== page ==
Palestinians rejoice as Amona outpost evacuated
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Palestinians rejoice as Amona outpost evacuated

‘We struggled for 20 years to get our land back,’ says mayor of nearby Palestinian town. ‘Our feeling is indescribable’

In this Monday, January 1, 2017 photo, Maryam Abdel-Kareem, an 82-year-old Palestinian, points to land held by the Jewish settlement of Amona, an unauthorized outpost in the West Bank, near the village of Silwad. (AP/Majdi Mohammed)
In this Monday, January 1, 2017 photo, Maryam Abdel-Kareem, an 82-year-old Palestinian, points to land held by the Jewish settlement of Amona, an unauthorized outpost in the West Bank, near the village of Silwad. (AP/Majdi Mohammed)

Palestinians rejoiced Wednesday over Israel’s evacuation of the West Bank settlement outpost of Amona, saying they had waited 20 years for their land.

“Our feeling is indescribable,” Abdel-Rahman Saleh, the mayor of the nearby Palestinian town of Silwad, told The Associated Press. “We struggled for 20 years to get our land back.”

Amona is one of about 100 outposts across the West Bank that Israel considers illegal but tolerates and often allows to flourish. It was established in 1996, when a small group of settlers erected caravans on the windswept hilltop.

The outpost became a symbol of settler defiance when Israel demolished nine of its structures in 2006, sparking violent clashes between settlers and Israeli security forces.

In 2008, the Palestinian landowners, represented by lawyers from the left-wing Israeli legal rights group, Yesh Din, petitioned the Supreme Court to have the outpost removed, setting off a years-long struggle.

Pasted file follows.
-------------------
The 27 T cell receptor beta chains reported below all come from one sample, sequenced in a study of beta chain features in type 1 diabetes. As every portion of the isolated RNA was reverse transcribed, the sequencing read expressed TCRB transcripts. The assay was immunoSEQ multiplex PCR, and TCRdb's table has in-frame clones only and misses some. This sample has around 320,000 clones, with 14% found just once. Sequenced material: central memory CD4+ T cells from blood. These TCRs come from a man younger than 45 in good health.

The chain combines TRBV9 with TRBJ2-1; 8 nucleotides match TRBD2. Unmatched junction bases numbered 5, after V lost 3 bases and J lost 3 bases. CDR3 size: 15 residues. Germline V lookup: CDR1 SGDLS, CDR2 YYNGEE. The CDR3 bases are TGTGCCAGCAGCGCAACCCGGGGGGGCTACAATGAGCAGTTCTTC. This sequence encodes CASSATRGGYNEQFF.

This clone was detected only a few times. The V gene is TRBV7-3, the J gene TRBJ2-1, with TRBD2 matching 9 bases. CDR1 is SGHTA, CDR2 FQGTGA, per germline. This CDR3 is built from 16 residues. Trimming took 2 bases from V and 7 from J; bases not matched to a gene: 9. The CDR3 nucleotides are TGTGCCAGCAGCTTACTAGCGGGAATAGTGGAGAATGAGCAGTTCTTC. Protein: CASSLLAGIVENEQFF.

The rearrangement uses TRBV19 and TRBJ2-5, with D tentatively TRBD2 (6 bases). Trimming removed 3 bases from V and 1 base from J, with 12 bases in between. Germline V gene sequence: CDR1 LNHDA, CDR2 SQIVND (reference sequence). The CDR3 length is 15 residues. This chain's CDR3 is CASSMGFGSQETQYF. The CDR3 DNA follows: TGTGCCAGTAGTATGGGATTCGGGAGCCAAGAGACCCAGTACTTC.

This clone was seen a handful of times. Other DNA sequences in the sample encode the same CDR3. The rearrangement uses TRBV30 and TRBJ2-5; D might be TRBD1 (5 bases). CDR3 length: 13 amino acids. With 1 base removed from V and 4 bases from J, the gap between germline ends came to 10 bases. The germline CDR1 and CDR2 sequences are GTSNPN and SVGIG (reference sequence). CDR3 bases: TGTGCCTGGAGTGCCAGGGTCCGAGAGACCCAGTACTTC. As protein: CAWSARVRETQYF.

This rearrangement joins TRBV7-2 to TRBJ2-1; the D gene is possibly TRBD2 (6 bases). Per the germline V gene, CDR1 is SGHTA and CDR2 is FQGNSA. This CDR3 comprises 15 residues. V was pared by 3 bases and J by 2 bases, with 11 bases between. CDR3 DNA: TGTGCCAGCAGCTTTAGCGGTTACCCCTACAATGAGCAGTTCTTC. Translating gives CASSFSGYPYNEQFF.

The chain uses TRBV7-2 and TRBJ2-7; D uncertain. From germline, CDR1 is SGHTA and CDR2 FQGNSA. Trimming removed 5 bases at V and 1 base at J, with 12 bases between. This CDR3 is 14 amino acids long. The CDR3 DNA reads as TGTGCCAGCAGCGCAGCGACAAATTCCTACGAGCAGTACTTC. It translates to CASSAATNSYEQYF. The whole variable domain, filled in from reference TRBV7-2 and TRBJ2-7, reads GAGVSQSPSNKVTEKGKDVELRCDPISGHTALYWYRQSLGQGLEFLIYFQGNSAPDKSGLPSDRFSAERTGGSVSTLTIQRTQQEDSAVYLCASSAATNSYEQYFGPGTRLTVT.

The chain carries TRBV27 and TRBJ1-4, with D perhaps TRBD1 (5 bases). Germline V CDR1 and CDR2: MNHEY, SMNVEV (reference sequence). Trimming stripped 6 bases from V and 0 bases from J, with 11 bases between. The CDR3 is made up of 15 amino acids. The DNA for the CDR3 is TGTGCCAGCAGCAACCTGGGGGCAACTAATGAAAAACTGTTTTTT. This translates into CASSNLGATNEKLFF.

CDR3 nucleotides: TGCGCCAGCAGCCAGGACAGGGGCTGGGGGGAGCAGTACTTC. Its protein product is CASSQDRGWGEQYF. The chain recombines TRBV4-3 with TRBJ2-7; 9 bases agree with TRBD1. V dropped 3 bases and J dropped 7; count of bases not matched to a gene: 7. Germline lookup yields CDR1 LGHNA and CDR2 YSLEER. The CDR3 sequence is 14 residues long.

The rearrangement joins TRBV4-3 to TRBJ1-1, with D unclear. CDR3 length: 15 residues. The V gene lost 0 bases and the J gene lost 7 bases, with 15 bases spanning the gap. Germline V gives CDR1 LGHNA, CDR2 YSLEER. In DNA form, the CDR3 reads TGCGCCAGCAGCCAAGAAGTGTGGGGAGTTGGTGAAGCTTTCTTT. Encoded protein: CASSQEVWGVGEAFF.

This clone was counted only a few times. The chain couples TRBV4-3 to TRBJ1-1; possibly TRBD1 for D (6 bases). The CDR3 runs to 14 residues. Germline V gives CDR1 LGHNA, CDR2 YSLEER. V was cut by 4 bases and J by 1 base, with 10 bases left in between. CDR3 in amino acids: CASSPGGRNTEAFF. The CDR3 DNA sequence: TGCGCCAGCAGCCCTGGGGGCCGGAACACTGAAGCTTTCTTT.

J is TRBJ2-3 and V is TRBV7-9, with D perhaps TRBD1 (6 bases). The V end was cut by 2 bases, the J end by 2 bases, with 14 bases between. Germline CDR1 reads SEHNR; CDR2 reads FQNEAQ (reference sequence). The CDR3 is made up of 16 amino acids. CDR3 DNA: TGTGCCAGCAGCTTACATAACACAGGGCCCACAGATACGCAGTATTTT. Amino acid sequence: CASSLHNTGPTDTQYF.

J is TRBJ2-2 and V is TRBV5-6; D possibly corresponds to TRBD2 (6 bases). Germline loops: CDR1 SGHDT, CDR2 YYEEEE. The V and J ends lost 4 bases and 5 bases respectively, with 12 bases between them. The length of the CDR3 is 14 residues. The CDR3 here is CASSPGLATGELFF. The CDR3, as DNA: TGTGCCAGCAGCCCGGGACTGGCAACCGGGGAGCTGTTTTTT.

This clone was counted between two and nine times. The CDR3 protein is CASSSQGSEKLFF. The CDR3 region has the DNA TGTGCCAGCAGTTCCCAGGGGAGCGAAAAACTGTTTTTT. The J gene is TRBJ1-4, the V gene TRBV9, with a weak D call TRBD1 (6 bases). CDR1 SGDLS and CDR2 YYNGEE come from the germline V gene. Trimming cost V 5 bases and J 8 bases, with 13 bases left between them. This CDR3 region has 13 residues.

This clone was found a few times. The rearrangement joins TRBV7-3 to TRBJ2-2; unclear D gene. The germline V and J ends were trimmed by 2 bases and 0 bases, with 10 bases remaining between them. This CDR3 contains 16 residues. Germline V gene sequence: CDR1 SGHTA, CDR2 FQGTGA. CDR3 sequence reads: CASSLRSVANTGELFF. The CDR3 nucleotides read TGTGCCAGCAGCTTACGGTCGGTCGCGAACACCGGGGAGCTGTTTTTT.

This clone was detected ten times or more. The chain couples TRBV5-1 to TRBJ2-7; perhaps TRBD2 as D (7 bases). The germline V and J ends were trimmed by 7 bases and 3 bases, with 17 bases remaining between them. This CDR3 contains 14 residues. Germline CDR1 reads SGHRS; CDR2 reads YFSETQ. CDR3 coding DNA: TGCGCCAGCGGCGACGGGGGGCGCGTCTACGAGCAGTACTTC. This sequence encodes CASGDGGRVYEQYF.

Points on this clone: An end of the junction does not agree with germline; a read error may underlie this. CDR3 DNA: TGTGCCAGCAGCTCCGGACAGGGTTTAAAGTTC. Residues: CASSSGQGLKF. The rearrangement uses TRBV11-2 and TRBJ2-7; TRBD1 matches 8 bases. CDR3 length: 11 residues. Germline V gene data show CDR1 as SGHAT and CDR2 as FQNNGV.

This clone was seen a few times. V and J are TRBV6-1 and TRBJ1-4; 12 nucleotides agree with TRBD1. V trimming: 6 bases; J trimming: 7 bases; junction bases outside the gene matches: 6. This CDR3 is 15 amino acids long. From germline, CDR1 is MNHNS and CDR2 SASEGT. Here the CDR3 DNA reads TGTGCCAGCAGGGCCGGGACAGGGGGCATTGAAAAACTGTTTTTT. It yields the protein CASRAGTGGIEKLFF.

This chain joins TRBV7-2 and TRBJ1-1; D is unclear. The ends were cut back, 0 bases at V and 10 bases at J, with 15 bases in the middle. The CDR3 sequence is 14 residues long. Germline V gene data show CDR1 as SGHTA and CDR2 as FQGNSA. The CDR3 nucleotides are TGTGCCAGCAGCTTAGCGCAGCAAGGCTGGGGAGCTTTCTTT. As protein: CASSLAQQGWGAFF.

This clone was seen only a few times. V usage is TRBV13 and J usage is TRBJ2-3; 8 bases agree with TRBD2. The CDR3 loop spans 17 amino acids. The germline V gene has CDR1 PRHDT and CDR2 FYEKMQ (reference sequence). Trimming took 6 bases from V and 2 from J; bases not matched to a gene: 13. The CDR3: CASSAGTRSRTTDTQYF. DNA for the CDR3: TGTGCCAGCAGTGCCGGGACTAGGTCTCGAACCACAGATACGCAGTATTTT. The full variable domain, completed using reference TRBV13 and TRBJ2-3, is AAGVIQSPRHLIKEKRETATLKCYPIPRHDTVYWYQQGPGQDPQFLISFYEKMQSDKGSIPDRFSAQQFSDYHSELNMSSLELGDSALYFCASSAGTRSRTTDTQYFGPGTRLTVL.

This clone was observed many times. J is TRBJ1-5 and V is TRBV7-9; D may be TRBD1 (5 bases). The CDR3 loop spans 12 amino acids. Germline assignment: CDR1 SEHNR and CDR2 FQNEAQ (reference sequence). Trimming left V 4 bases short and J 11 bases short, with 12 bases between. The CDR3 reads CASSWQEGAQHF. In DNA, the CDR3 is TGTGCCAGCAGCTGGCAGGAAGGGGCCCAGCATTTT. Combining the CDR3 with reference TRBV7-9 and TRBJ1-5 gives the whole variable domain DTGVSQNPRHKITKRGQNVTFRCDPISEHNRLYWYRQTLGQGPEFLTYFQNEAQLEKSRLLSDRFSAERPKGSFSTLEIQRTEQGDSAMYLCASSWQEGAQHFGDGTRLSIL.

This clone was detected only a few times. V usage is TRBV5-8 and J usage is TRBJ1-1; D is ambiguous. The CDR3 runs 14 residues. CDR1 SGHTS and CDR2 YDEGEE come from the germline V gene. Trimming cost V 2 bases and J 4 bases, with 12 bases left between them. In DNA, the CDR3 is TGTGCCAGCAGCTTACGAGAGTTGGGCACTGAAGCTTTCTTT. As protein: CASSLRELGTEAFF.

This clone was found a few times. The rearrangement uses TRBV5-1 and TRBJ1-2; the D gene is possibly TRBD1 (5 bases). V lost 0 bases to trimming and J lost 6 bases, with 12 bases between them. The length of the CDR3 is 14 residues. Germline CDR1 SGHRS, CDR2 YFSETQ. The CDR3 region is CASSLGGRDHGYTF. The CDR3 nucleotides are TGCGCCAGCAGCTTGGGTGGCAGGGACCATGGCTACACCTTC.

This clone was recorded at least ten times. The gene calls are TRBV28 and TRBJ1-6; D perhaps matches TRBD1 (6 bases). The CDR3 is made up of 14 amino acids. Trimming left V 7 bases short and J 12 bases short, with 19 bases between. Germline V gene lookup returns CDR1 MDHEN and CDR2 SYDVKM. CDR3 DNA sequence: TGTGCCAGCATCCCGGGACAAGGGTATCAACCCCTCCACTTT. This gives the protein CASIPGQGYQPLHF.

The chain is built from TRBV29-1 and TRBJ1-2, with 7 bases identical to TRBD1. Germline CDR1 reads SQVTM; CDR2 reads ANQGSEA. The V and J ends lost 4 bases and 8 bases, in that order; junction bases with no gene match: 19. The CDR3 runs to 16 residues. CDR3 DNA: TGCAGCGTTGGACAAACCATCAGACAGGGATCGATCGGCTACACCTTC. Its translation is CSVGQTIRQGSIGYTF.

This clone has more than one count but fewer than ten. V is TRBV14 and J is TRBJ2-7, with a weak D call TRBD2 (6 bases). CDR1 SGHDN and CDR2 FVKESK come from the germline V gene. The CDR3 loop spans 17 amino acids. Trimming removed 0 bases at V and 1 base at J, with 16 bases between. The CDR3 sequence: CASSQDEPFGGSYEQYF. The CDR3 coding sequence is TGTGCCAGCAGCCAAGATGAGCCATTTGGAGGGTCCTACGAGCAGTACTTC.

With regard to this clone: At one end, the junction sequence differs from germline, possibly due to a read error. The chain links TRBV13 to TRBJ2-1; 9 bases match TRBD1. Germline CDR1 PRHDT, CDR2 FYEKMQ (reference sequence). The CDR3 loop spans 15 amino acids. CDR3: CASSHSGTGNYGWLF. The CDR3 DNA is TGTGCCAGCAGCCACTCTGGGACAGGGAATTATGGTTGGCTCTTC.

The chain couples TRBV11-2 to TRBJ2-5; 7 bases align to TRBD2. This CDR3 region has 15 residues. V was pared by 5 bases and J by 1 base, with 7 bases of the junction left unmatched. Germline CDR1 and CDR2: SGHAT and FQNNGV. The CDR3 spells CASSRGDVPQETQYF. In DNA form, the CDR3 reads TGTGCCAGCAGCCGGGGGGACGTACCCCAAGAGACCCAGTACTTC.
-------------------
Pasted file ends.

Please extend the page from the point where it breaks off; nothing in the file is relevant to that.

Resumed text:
As the organization representing the petitioners in their struggle to remove the unauthorized outpost of Amona, Yesh Din…

Posted by ‎Yesh Din ييش دين יש דין‎ on trešdiena, 2017. gada 1. februāris

The state agreed to demolish the outpost peacefully by the end of 2012 but the move was repeatedly delayed. What seemed like a final ruling in 2014, declaring the land private Palestinian property, gave the government until December 25, 2016, to carry out the evacuation.

But under fierce pressure from settlers and their supporters in parliament, the government secured a 45-day extension until early February — and on Wednesday, the first day of the month, evacuating forces went in.

Yesh Din, which represented the Palestinian landowners in court, welcomed the evacuation. In a Facebook post, it said the landowners were “waiting to return.”

The organization said Amona was built on private Palestinian land registered in the land registry under the names Mariam, Ibrahim and Munir, as well as additional residents from the West Bank villages of Taybeh, Ein Yabrud and Silwad.

It claimed that reports about land theft filed with Israeli police in the late 1990s went unaddressed and that Palestinian attempts to draw awareness to the issue were thwarted.

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